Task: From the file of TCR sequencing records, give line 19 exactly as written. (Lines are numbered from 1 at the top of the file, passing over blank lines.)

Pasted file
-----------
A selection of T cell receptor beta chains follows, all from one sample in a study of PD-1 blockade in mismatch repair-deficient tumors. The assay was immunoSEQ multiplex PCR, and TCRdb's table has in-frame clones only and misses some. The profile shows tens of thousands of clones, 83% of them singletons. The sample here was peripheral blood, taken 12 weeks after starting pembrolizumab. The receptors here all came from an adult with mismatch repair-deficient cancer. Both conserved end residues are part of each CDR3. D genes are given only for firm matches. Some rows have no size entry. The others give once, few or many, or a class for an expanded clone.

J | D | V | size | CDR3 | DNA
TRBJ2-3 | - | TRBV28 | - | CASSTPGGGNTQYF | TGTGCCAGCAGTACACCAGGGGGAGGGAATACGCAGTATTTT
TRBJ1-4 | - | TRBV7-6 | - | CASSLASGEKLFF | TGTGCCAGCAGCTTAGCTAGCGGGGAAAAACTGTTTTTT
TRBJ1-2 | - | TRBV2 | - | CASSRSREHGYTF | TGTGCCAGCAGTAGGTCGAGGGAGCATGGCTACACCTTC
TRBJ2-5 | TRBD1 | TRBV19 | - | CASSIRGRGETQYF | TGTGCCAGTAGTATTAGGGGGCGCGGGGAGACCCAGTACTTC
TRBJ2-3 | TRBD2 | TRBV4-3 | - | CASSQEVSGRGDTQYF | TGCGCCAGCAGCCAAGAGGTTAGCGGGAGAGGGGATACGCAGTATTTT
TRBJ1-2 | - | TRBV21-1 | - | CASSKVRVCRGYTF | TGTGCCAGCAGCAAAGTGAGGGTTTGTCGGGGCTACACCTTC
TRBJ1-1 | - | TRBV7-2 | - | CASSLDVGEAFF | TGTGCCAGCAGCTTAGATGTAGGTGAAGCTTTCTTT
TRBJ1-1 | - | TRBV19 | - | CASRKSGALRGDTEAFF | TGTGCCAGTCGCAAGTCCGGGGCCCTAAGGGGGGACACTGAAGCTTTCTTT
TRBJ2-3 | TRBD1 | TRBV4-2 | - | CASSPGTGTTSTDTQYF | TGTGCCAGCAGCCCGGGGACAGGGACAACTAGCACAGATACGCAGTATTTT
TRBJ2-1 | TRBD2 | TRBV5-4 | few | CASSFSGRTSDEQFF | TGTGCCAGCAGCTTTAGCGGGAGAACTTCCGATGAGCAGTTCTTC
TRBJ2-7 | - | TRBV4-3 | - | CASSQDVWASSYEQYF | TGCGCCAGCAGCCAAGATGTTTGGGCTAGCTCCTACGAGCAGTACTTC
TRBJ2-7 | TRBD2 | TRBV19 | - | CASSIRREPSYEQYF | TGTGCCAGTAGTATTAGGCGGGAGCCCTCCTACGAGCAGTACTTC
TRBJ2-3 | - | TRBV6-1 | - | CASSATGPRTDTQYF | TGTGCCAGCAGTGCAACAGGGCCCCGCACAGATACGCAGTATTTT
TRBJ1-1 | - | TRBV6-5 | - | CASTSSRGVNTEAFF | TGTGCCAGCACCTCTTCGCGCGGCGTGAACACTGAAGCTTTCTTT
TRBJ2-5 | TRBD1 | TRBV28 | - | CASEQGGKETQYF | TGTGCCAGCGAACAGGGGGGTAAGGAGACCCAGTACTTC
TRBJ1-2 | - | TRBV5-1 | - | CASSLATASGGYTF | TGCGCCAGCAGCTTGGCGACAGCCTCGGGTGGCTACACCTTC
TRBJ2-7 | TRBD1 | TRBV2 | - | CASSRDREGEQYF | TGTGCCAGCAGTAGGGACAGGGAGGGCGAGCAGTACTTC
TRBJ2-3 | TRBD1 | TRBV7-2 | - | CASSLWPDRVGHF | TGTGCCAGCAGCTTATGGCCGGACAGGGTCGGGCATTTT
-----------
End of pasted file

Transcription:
TRBJ2-7 | TRBD1 | TRBV2 | - | CASSRDREGEQYF | TGTGCCAGCAGTAGGGACAGGGAGGGCGAGCAGTACTTC